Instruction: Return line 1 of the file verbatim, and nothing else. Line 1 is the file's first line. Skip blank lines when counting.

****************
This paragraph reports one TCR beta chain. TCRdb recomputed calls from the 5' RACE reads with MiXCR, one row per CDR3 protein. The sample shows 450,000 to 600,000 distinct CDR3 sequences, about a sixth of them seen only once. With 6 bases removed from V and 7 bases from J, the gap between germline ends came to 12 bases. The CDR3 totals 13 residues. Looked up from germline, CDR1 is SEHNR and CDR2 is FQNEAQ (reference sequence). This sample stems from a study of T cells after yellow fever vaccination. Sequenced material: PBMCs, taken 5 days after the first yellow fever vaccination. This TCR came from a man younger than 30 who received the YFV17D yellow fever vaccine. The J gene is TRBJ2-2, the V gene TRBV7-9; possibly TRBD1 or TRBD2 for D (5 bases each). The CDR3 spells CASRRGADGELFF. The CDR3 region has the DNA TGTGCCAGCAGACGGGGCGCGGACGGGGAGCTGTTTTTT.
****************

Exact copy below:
This paragraph reports one TCR beta chain. TCRdb recomputed calls from the 5' RACE reads with MiXCR, one row per CDR3 protein. The sample shows 450,000 to 600,000 distinct CDR3 sequences, about a sixth of them seen only once. With 6 bases removed from V and 7 bases from J, the gap between germline ends came to 12 bases. The CDR3 totals 13 residues. Looked up from germline, CDR1 is SEHNR and CDR2 is FQNEAQ (reference sequence). This sample stems from a study of T cells after yellow fever vaccination. Sequenced material: PBMCs, taken 5 days after the first yellow fever vaccination. This TCR came from a man younger than 30 who received the YFV17D yellow fever vaccine. The J gene is TRBJ2-2, the V gene TRBV7-9; possibly TRBD1 or TRBD2 for D (5 bases each). The CDR3 spells CASRRGADGELFF. The CDR3 region has the DNA TGTGCCAGCAGACGGGGCGCGGACGGGGAGCTGTTTTTT.